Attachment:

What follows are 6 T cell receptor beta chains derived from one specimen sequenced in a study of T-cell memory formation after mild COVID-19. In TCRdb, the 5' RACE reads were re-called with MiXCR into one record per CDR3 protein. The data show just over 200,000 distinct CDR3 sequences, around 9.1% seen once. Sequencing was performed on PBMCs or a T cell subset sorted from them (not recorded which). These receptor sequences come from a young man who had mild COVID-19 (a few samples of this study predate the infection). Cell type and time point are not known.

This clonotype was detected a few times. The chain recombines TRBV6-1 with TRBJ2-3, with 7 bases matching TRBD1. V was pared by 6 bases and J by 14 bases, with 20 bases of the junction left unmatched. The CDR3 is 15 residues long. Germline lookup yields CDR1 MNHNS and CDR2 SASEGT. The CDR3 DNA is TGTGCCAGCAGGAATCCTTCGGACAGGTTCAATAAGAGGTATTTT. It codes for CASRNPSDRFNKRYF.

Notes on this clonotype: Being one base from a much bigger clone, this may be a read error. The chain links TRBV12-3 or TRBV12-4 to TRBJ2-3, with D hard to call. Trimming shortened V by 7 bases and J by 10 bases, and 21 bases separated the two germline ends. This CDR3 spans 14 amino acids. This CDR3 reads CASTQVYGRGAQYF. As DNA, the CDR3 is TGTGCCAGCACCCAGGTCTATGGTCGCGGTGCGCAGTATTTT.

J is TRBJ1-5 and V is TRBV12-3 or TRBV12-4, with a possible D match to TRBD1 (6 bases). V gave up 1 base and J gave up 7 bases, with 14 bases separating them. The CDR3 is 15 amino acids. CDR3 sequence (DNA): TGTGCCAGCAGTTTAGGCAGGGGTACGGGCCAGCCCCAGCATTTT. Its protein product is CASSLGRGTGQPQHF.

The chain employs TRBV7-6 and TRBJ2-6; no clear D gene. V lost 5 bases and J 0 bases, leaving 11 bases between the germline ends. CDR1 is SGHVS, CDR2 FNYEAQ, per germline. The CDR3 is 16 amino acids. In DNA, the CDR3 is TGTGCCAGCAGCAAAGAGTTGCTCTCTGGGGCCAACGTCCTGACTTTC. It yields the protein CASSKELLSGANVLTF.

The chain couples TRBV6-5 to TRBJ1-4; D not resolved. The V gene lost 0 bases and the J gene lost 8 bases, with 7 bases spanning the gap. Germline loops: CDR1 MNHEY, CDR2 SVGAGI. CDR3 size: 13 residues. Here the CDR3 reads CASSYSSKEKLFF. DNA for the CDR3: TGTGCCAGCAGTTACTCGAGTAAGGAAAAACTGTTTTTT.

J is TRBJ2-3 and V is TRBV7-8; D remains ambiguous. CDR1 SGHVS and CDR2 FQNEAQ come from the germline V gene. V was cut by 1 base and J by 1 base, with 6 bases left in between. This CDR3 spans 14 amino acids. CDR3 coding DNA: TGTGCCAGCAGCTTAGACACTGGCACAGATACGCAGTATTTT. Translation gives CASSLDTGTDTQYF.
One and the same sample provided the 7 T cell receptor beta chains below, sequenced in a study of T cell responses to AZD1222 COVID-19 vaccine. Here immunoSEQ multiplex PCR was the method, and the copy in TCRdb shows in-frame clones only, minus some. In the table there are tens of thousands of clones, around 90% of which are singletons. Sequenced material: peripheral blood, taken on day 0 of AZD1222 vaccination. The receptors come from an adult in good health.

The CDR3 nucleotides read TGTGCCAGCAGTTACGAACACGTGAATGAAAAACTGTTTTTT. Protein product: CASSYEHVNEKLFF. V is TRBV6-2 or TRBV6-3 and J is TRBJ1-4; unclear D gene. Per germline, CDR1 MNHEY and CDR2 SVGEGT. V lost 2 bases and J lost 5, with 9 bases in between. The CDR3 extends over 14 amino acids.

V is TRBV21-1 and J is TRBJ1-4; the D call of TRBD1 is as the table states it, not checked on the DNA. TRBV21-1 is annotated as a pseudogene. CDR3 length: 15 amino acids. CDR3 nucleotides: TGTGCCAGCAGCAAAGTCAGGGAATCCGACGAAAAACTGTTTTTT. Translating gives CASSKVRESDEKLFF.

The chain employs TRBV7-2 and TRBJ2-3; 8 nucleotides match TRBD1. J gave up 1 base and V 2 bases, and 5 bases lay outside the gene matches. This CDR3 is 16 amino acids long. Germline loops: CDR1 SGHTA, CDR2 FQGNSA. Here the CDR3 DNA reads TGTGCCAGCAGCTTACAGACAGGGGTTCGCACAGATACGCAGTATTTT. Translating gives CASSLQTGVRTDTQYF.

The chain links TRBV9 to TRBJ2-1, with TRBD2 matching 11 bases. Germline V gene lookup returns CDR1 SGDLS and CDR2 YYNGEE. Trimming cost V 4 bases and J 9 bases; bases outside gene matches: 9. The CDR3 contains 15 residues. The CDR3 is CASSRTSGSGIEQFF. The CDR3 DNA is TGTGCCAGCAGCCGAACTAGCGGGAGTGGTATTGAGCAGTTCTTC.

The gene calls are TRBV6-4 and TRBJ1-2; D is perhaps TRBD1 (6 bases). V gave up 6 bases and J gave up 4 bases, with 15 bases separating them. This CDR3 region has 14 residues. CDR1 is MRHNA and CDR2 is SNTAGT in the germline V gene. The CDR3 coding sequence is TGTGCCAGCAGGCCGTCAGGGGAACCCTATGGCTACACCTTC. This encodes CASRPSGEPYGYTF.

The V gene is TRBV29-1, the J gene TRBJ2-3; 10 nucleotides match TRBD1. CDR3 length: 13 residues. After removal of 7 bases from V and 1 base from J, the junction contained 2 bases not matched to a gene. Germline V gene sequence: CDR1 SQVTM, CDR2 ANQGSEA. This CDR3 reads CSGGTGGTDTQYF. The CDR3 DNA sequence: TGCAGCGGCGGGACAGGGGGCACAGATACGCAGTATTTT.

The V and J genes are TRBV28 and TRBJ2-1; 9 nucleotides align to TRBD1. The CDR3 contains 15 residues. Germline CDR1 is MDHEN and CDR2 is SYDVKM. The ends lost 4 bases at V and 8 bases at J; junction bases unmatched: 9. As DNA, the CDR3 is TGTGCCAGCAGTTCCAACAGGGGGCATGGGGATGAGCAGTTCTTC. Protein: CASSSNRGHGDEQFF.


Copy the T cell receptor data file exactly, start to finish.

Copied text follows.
What follows are 6 T cell receptor beta chains derived from one specimen sequenced in a study of T-cell memory formation after mild COVID-19. In TCRdb, the 5' RACE reads were re-called with MiXCR into one record per CDR3 protein. The data show just over 200,000 distinct CDR3 sequences, around 9.1% seen once. Sequencing was performed on PBMCs or a T cell subset sorted from them (not recorded which). These receptor sequences come from a young man who had mild COVID-19 (a few samples of this study predate the infection). Cell type and time point are not known.

This clonotype was detected a few times. The chain recombines TRBV6-1 with TRBJ2-3, with 7 bases matching TRBD1. V was pared by 6 bases and J by 14 bases, with 20 bases of the junction left unmatched. The CDR3 is 15 residues long. Germline lookup yields CDR1 MNHNS and CDR2 SASEGT. The CDR3 DNA is TGTGCCAGCAGGAATCCTTCGGACAGGTTCAATAAGAGGTATTTT. It codes for CASRNPSDRFNKRYF.

Notes on this clonotype: Being one base from a much bigger clone, this may be a read error. The chain links TRBV12-3 or TRBV12-4 to TRBJ2-3, with D hard to call. Trimming shortened V by 7 bases and J by 10 bases, and 21 bases separated the two germline ends. This CDR3 spans 14 amino acids. This CDR3 reads CASTQVYGRGAQYF. As DNA, the CDR3 is TGTGCCAGCACCCAGGTCTATGGTCGCGGTGCGCAGTATTTT.

J is TRBJ1-5 and V is TRBV12-3 or TRBV12-4, with a possible D match to TRBD1 (6 bases). V gave up 1 base and J gave up 7 bases, with 14 bases separating them. The CDR3 is 15 amino acids. CDR3 sequence (DNA): TGTGCCAGCAGTTTAGGCAGGGGTACGGGCCAGCCCCAGCATTTT. Its protein product is CASSLGRGTGQPQHF.

The chain employs TRBV7-6 and TRBJ2-6; no clear D gene. V lost 5 bases and J 0 bases, leaving 11 bases between the germline ends. CDR1 is SGHVS, CDR2 FNYEAQ, per germline. The CDR3 is 16 amino acids. In DNA, the CDR3 is TGTGCCAGCAGCAAAGAGTTGCTCTCTGGGGCCAACGTCCTGACTTTC. It yields the protein CASSKELLSGANVLTF.

The chain couples TRBV6-5 to TRBJ1-4; D not resolved. The V gene lost 0 bases and the J gene lost 8 bases, with 7 bases spanning the gap. Germline loops: CDR1 MNHEY, CDR2 SVGAGI. CDR3 size: 13 residues. Here the CDR3 reads CASSYSSKEKLFF. DNA for the CDR3: TGTGCCAGCAGTTACTCGAGTAAGGAAAAACTGTTTTTT.

J is TRBJ2-3 and V is TRBV7-8; D remains ambiguous. CDR1 SGHVS and CDR2 FQNEAQ come from the germline V gene. V was cut by 1 base and J by 1 base, with 6 bases left in between. This CDR3 spans 14 amino acids. CDR3 coding DNA: TGTGCCAGCAGCTTAGACACTGGCACAGATACGCAGTATTTT. Translation gives CASSLDTGTDTQYF.
One and the same sample provided the 7 T cell receptor beta chains below, sequenced in a study of T cell responses to AZD1222 COVID-19 vaccine. Here immunoSEQ multiplex PCR was the method, and the copy in TCRdb shows in-frame clones only, minus some. In the table there are tens of thousands of clones, around 90% of which are singletons. Sequenced material: peripheral blood, taken on day 0 of AZD1222 vaccination. The receptors come from an adult in good health.

The CDR3 nucleotides read TGTGCCAGCAGTTACGAACACGTGAATGAAAAACTGTTTTTT. Protein product: CASSYEHVNEKLFF. V is TRBV6-2 or TRBV6-3 and J is TRBJ1-4; unclear D gene. Per germline, CDR1 MNHEY and CDR2 SVGEGT. V lost 2 bases and J lost 5, with 9 bases in between. The CDR3 extends over 14 amino acids.

V is TRBV21-1 and J is TRBJ1-4; the D call of TRBD1 is as the table states it, not checked on the DNA. TRBV21-1 is annotated as a pseudogene. CDR3 length: 15 amino acids. CDR3 nucleotides: TGTGCCAGCAGCAAAGTCAGGGAATCCGACGAAAAACTGTTTTTT. Translating gives CASSKVRESDEKLFF.

The chain employs TRBV7-2 and TRBJ2-3; 8 nucleotides match TRBD1. J gave up 1 base and V 2 bases, and 5 bases lay outside the gene matches. This CDR3 is 16 amino acids long. Germline loops: CDR1 SGHTA, CDR2 FQGNSA. Here the CDR3 DNA reads TGTGCCAGCAGCTTACAGACAGGGGTTCGCACAGATACGCAGTATTTT. Translating gives CASSLQTGVRTDTQYF.

The chain links TRBV9 to TRBJ2-1, with TRBD2 matching 11 bases. Germline V gene lookup returns CDR1 SGDLS and CDR2 YYNGEE. Trimming cost V 4 bases and J 9 bases; bases outside gene matches: 9. The CDR3 contains 15 residues. The CDR3 is CASSRTSGSGIEQFF. The CDR3 DNA is TGTGCCAGCAGCCGAACTAGCGGGAGTGGTATTGAGCAGTTCTTC.

The gene calls are TRBV6-4 and TRBJ1-2; D is perhaps TRBD1 (6 bases). V gave up 6 bases and J gave up 4 bases, with 15 bases separating them. This CDR3 region has 14 residues. CDR1 is MRHNA and CDR2 is SNTAGT in the germline V gene. The CDR3 coding sequence is TGTGCCAGCAGGCCGTCAGGGGAACCCTATGGCTACACCTTC. This encodes CASRPSGEPYGYTF.

The V gene is TRBV29-1, the J gene TRBJ2-3; 10 nucleotides match TRBD1. CDR3 length: 13 residues. After removal of 7 bases from V and 1 base from J, the junction contained 2 bases not matched to a gene. Germline V gene sequence: CDR1 SQVTM, CDR2 ANQGSEA. This CDR3 reads CSGGTGGTDTQYF. The CDR3 DNA sequence: TGCAGCGGCGGGACAGGGGGCACAGATACGCAGTATTTT.

The V and J genes are TRBV28 and TRBJ2-1; 9 nucleotides align to TRBD1. The CDR3 contains 15 residues. Germline CDR1 is MDHEN and CDR2 is SYDVKM. The ends lost 4 bases at V and 8 bases at J; junction bases unmatched: 9. As DNA, the CDR3 is TGTGCCAGCAGTTCCAACAGGGGGCATGGGGATGAGCAGTTCTTC. Protein: CASSSNRGHGDEQFF.